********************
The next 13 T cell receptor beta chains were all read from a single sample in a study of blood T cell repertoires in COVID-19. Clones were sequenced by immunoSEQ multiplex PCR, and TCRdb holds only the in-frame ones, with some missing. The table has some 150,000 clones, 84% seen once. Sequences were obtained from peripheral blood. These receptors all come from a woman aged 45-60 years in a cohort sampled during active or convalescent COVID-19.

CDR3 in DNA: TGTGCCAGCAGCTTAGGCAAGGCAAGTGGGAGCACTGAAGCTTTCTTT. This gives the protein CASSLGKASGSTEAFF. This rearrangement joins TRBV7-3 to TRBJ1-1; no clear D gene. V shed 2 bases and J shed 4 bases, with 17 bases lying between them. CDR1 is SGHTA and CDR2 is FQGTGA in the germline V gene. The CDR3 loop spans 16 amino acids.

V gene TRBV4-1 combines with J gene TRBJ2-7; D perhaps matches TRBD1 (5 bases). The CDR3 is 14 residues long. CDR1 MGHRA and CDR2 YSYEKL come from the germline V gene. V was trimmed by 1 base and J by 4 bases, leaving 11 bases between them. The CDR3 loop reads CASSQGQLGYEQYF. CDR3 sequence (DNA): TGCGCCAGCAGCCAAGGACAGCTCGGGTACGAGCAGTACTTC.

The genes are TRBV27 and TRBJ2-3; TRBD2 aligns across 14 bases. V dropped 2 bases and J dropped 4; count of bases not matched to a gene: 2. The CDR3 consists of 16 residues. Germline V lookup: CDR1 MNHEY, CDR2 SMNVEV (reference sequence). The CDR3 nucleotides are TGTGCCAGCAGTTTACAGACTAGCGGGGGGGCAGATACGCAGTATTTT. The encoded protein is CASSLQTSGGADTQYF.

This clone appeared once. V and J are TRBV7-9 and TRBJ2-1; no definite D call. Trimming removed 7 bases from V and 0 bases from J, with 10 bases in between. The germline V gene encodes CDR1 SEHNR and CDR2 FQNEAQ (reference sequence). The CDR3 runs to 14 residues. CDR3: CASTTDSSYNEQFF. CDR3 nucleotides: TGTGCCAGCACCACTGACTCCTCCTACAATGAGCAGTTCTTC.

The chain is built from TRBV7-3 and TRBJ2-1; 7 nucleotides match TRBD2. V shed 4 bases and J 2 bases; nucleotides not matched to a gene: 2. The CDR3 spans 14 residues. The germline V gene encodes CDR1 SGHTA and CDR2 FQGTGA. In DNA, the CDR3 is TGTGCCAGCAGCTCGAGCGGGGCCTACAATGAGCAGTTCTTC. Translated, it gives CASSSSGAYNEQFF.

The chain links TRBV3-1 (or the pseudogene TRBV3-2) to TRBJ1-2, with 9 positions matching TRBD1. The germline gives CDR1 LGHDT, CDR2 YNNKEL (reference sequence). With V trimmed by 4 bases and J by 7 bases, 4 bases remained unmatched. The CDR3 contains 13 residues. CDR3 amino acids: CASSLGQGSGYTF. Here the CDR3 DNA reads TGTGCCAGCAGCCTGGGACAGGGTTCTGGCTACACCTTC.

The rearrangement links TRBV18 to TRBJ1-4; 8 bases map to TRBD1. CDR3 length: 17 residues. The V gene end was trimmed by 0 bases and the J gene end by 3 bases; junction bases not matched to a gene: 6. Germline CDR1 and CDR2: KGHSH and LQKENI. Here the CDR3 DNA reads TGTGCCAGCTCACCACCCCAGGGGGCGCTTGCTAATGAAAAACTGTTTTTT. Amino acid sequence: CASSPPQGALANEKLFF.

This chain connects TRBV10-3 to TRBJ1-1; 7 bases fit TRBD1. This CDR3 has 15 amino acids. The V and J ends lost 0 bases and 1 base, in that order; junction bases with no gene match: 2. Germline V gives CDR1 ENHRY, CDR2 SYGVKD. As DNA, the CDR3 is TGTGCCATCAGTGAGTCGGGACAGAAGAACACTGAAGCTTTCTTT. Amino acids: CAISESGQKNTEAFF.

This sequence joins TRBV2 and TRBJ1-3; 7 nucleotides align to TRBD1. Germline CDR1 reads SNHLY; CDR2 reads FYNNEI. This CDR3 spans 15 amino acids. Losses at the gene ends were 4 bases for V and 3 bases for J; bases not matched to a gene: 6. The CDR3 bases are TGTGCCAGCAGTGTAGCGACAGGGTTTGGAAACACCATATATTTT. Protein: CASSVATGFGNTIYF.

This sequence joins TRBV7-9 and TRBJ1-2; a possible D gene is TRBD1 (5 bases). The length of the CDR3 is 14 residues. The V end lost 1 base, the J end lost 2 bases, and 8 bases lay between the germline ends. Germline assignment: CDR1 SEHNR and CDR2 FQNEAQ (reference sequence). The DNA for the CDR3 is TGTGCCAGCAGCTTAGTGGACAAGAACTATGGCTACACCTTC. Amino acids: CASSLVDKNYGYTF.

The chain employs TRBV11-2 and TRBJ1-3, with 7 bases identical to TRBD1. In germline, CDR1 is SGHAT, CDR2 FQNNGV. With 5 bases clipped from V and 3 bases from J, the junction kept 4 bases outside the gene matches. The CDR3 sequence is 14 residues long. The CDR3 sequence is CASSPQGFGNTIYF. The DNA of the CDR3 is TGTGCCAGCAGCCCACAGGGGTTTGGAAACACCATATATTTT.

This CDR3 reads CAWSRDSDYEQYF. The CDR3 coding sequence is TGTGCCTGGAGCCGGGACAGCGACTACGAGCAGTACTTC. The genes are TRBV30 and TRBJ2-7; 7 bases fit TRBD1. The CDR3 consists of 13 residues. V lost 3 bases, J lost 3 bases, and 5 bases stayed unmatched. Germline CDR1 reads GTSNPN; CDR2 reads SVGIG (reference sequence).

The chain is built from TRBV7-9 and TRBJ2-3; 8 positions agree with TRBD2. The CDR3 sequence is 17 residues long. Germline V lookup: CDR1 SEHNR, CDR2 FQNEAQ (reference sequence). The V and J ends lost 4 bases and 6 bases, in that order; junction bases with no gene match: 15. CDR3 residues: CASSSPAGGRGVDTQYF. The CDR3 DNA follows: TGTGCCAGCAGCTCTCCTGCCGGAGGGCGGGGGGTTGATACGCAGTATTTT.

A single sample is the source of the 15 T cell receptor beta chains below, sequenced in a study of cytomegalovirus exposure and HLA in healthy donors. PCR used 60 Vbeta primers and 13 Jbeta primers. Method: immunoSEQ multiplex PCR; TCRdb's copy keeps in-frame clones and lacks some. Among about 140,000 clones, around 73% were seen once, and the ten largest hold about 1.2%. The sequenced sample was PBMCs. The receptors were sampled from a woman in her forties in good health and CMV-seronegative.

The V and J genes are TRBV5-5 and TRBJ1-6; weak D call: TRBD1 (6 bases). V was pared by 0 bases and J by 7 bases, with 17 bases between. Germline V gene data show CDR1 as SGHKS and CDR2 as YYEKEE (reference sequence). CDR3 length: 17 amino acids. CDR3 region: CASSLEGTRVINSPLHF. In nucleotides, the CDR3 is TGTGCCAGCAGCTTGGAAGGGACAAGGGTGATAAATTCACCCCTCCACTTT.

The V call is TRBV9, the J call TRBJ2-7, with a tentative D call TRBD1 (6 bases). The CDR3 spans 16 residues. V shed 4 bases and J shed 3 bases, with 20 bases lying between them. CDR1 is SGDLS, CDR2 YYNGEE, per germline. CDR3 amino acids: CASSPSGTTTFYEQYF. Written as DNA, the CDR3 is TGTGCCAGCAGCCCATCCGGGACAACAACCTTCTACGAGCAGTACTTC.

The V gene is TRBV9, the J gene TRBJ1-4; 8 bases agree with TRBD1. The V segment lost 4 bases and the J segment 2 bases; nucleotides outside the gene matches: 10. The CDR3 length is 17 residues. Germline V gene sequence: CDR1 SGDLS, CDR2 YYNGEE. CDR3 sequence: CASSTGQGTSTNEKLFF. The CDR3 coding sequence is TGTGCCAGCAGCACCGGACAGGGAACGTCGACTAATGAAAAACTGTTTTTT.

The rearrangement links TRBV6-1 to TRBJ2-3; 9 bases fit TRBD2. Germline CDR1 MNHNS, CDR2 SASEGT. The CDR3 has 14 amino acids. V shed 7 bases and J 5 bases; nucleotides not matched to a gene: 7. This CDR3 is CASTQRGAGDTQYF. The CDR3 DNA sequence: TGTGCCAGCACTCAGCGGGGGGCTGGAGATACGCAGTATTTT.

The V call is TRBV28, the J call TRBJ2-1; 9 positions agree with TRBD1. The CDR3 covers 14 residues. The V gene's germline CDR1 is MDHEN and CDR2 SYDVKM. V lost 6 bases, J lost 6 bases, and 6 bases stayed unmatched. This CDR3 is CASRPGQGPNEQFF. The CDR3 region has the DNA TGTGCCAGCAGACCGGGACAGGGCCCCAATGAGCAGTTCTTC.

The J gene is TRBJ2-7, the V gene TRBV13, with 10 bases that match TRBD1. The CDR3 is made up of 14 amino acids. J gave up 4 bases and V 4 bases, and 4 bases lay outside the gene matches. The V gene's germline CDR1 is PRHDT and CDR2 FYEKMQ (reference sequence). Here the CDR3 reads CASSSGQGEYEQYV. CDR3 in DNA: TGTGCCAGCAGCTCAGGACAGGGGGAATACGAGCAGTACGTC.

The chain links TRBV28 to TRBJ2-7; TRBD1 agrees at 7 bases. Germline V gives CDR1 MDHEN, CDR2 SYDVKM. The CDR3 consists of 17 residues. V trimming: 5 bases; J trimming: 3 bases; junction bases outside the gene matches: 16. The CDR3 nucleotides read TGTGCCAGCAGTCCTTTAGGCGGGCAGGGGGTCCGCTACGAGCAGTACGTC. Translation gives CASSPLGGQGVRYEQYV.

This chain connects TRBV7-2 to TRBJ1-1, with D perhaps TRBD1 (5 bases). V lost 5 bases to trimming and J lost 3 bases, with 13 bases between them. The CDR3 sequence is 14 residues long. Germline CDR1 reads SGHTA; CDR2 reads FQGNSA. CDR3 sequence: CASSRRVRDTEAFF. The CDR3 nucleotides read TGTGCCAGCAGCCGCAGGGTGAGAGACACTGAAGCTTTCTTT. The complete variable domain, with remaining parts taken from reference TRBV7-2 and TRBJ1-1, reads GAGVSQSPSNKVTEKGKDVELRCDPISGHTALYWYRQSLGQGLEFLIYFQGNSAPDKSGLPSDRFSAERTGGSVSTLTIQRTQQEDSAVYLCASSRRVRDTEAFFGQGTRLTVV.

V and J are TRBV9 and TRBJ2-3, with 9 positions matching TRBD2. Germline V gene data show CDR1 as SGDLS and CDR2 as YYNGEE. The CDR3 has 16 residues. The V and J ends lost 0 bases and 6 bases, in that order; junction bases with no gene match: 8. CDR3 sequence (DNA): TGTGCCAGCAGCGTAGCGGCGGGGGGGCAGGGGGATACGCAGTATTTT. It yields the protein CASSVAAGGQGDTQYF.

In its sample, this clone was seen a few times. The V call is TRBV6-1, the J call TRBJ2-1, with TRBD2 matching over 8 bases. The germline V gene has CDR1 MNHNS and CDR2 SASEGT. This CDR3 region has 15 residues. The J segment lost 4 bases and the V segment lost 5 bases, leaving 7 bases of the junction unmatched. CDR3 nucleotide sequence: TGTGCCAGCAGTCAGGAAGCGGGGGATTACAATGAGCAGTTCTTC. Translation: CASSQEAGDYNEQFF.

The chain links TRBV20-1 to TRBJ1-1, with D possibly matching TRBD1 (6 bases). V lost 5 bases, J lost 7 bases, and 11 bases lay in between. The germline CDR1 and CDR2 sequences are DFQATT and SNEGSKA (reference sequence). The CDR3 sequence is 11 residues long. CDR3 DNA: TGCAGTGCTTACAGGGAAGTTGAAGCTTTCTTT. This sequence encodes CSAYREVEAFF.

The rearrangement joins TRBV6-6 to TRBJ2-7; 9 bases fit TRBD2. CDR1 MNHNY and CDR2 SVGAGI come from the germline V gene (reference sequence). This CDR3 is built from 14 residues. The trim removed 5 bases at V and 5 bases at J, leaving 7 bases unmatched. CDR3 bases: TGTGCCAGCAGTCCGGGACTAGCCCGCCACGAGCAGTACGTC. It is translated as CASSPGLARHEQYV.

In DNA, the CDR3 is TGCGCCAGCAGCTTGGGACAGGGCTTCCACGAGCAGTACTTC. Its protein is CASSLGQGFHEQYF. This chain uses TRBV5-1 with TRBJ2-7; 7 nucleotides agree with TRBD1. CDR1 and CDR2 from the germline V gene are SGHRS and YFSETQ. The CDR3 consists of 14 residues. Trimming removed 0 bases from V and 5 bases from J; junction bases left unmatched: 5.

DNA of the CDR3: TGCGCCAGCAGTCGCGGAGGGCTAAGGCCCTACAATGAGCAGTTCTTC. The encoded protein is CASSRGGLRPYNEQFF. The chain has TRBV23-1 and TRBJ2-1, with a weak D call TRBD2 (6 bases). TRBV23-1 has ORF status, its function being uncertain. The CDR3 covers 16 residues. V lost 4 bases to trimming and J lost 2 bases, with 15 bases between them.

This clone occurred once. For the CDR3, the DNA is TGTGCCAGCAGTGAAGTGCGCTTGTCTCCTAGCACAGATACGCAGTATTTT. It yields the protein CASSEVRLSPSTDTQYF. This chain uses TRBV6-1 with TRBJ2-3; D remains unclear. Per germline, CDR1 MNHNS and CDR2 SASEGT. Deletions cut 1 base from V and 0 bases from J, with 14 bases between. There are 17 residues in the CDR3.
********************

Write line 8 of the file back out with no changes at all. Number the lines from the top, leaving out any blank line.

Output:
The rearrangement links TRBV18 to TRBJ1-4; 8 bases map to TRBD1. CDR3 length: 17 residues. The V gene end was trimmed by 0 bases and the J gene end by 3 bases; junction bases not matched to a gene: 6. Germline CDR1 and CDR2: KGHSH and LQKENI. Here the CDR3 DNA reads TGTGCCAGCTCACCACCCCAGGGGGCGCTTGCTAATGAAAAACTGTTTTTT. Amino acid sequence: CASSPPQGALANEKLFF.